WELLSBURG - Several causes benefited from activities held at St. John the Evangelist Early Education Center in observance of Catholic Schools Week.
Children at the school, which serves pre-schoolers and kindergarteners, and their parents responded to a call to assist a different charity each day of the week, which ran from Jan. 31 to Feb. 4.
On Tuesday canned goods and personal hygiene items were collected for the Holy Family Catholic Mission food pantry, and children made Valentines Day cards for shut-ins and volunteers.
MAKING?DOG?BISCUITS — From left, Mason Vojvodich, Madison Long, Lacie Hamlin and Kirsten Lallone, all pupils at St. John the Evangelist Early Childhood Center, made dog biscuits for animals at the Brooke County Animal Shelter using peanut butter, milk and oatmeal. The school also collected many supplies for the shelter, one of several causes it aided during Catholic Schools Week. - Contributed
On Wednesday the children made special cards for their parents. On Thursday, they brought in food and made dog biscuits using peanut butter, milk and oats for the Brooke County Animal Shelter.
On Friday the school collected personal hygiene products, school supplies and other items for children assisted by A Child's Place Court-Appointed Special Advocate, a program that represents the interests of children involved in abuse and neglect cases in Brooke and Hancock counties.
Because the group aims to ensure each child has a safe home, children at St. John's will be making birdhouses with milk cartons and pretzels.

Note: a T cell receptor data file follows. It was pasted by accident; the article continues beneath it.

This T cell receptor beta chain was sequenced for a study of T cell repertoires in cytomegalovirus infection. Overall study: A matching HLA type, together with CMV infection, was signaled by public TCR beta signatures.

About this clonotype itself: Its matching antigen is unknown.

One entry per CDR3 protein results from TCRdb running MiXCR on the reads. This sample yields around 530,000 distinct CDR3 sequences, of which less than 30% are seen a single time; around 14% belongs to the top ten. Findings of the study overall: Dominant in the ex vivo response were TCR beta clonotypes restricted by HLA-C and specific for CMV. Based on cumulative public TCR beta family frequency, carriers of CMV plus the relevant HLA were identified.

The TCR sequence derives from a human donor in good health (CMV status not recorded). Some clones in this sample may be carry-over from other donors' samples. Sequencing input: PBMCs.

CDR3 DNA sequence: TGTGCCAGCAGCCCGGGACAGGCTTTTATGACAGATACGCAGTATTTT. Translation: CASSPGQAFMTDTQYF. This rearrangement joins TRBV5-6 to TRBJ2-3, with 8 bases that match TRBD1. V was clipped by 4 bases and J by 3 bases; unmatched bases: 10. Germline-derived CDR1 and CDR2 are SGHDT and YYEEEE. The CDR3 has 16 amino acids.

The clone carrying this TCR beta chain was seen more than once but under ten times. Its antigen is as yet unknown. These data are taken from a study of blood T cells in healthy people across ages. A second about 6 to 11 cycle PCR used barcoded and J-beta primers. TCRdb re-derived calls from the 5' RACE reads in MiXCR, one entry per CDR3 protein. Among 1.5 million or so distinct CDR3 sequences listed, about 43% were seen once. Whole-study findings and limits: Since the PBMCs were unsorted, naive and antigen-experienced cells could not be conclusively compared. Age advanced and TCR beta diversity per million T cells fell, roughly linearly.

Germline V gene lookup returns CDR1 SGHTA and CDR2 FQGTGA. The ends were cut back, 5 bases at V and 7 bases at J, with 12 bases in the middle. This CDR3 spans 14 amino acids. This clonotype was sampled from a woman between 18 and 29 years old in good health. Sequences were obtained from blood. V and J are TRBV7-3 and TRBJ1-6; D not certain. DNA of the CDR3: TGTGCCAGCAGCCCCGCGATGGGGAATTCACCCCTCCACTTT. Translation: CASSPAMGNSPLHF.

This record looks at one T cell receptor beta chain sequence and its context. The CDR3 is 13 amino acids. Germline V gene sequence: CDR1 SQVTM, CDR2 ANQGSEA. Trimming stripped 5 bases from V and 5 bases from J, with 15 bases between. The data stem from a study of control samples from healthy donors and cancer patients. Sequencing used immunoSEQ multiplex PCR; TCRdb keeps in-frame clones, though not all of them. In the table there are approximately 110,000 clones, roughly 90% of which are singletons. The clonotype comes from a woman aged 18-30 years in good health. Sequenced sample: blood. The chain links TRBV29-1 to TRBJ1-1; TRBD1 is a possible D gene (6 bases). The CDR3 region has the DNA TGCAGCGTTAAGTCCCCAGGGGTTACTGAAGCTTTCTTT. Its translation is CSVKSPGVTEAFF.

The children's parents were invited to make donations to Autism Speaks through the organization's website at www.autispeaks.org. on Monday and to St. Jude Children's Research Hospital at www.stjude.org on Thursday.
Each day a staff member painted on the children's faces or hands a symbol representing the charity for that day.
Cindy McDaniel, the school's administrator, said there currently are 32 children enrolled at the center, with space for more.
Though the former St. John School dropped grades 1-4 due to declining enrollment last year, many things have remained the same.
The school's staff are certified by the West Virginia Department of Education, and the children receive meals through the Brooke County Schools nutrition department.
Operated by the Wheeling-Charleston Catholic Diocese of the Catholic Church, it offers a Christian-based education but children need not be members of the Catholic Church to enroll.
McDaniel said staff draw upon the Saxon Phonics Early Learners and Kids Parks programs to teach children about letters, numbers, consonant and vowel sounds and social skills.
She said the children have been learning Spanish twice a week from Katie Heinlein, a substitute teacher at the school; and participating in recreational activities with the help of visiting physical education majors from Bethany College under the direction of Professor Wally Neel.
McDaniel the early education center and its after-school program, which is offered from 2:30 p.m. to 5:30 p.m., serve children from various parts of the Tri-State Area because their parents work locally or the school is enroute to their workplaces.
Those interested in learning more about the early education center or after-school program may call (304) 737-0511.
(Scott can be contacted at firstname.lastname@example.org.)